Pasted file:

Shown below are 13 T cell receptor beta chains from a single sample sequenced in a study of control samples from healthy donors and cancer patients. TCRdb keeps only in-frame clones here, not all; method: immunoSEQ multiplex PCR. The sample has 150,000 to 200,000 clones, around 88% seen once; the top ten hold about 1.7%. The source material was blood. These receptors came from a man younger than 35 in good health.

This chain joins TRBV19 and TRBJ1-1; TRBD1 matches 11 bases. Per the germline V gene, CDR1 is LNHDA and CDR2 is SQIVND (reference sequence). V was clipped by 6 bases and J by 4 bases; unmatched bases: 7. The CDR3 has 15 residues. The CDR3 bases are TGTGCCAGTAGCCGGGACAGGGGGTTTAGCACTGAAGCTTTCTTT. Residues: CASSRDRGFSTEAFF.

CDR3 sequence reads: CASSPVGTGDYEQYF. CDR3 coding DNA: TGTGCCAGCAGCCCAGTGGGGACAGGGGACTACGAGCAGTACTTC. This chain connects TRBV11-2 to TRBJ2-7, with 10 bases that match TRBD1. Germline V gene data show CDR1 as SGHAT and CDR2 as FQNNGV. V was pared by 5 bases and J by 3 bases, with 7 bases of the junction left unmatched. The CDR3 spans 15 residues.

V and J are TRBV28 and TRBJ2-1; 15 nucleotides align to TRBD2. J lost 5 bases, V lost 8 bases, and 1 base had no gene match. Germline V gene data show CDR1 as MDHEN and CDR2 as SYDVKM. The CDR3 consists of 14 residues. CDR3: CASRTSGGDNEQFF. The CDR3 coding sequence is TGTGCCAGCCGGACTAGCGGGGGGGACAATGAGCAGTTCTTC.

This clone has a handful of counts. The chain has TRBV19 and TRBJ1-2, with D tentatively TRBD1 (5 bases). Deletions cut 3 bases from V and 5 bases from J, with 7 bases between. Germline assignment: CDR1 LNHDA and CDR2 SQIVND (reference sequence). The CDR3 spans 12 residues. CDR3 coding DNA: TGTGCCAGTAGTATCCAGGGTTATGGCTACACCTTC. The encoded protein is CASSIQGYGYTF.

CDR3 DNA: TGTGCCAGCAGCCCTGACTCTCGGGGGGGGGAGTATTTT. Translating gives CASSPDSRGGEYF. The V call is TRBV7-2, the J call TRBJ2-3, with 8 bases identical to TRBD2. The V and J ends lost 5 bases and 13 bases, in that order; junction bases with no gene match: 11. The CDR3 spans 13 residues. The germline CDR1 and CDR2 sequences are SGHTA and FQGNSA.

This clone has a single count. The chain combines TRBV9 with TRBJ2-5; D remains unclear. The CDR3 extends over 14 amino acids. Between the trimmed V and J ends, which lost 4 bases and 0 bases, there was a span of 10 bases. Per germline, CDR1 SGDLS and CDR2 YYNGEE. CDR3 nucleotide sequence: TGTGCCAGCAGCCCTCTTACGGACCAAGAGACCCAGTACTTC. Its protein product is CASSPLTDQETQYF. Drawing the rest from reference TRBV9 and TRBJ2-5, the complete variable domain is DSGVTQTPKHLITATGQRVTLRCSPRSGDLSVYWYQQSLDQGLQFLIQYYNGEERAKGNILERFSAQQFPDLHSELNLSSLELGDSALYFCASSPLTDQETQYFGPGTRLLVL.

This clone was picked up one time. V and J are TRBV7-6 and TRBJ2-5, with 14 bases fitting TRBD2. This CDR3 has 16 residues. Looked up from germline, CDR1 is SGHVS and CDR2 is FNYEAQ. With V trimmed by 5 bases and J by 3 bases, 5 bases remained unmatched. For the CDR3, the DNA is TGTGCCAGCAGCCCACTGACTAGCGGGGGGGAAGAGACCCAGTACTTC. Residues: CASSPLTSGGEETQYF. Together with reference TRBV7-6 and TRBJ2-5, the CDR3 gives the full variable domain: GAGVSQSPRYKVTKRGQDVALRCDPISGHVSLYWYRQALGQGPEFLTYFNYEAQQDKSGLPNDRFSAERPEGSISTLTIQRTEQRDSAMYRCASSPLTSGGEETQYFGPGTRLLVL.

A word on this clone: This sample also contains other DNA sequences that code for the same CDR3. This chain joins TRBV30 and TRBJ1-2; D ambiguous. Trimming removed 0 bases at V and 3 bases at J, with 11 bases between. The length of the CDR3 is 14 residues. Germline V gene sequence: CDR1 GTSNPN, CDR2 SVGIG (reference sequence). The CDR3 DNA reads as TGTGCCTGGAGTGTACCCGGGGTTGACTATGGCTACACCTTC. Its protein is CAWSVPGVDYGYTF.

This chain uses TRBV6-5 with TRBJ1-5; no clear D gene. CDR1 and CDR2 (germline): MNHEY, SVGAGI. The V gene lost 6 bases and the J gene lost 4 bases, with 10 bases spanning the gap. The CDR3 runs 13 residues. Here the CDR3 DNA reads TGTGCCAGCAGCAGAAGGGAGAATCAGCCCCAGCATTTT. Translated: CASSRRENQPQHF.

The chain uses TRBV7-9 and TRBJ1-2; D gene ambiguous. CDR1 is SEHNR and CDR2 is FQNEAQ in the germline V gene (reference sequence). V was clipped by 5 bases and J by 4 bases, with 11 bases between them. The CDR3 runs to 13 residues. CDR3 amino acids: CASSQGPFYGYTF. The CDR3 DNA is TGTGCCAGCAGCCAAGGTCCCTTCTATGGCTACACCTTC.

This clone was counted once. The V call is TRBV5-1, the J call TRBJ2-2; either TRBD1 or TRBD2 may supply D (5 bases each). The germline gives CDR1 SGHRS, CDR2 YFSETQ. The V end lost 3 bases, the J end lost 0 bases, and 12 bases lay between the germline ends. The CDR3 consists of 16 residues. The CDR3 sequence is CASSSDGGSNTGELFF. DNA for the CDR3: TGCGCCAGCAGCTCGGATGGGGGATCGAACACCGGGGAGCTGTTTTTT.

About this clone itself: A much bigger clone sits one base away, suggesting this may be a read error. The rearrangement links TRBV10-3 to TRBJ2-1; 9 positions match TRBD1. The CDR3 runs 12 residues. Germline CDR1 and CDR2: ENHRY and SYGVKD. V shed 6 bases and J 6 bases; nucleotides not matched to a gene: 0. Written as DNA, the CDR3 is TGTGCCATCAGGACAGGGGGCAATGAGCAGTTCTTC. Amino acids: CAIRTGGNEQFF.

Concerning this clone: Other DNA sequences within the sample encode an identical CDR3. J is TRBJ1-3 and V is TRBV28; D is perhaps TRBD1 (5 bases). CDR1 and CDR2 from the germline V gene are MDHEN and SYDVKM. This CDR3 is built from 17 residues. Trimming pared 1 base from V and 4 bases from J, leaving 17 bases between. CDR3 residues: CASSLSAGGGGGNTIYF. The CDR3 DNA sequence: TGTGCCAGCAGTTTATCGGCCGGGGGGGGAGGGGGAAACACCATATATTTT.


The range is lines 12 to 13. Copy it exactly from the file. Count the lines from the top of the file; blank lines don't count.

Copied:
This clone was counted once. The V call is TRBV5-1, the J call TRBJ2-2; either TRBD1 or TRBD2 may supply D (5 bases each). The germline gives CDR1 SGHRS, CDR2 YFSETQ. The V end lost 3 bases, the J end lost 0 bases, and 12 bases lay between the germline ends. The CDR3 consists of 16 residues. The CDR3 sequence is CASSSDGGSNTGELFF. DNA for the CDR3: TGCGCCAGCAGCTCGGATGGGGGATCGAACACCGGGGAGCTGTTTTTT.

About this clone itself: A much bigger clone sits one base away, suggesting this may be a read error. The rearrangement links TRBV10-3 to TRBJ2-1; 9 positions match TRBD1. The CDR3 runs 12 residues. Germline CDR1 and CDR2: ENHRY and SYGVKD. V shed 6 bases and J 6 bases; nucleotides not matched to a gene: 0. Written as DNA, the CDR3 is TGTGCCATCAGGACAGGGGGCAATGAGCAGTTCTTC. Amino acids: CAIRTGGNEQFF.